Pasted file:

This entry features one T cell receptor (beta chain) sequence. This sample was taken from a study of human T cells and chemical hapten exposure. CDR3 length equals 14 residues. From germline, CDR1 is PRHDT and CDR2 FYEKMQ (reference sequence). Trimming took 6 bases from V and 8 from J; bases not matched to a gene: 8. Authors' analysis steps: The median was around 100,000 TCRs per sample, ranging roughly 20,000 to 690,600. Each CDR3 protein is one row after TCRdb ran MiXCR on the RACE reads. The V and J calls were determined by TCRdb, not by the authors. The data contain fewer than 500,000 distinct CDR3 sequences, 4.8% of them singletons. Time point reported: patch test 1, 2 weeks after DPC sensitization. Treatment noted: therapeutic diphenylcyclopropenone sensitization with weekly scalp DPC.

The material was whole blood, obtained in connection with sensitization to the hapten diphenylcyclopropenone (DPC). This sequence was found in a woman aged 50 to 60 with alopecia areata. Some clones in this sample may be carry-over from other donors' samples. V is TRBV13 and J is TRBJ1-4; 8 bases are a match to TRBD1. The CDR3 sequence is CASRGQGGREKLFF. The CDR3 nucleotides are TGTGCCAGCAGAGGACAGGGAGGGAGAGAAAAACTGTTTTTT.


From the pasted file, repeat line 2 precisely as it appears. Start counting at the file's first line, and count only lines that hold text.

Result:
The material was whole blood, obtained in connection with sensitization to the hapten diphenylcyclopropenone (DPC). This sequence was found in a woman aged 50 to 60 with alopecia areata. Some clones in this sample may be carry-over from other donors' samples. V is TRBV13 and J is TRBJ1-4; 8 bases are a match to TRBD1. The CDR3 sequence is CASRGQGGREKLFF. The CDR3 nucleotides are TGTGCCAGCAGAGGACAGGGAGGGAGAGAAAAACTGTTTTTT.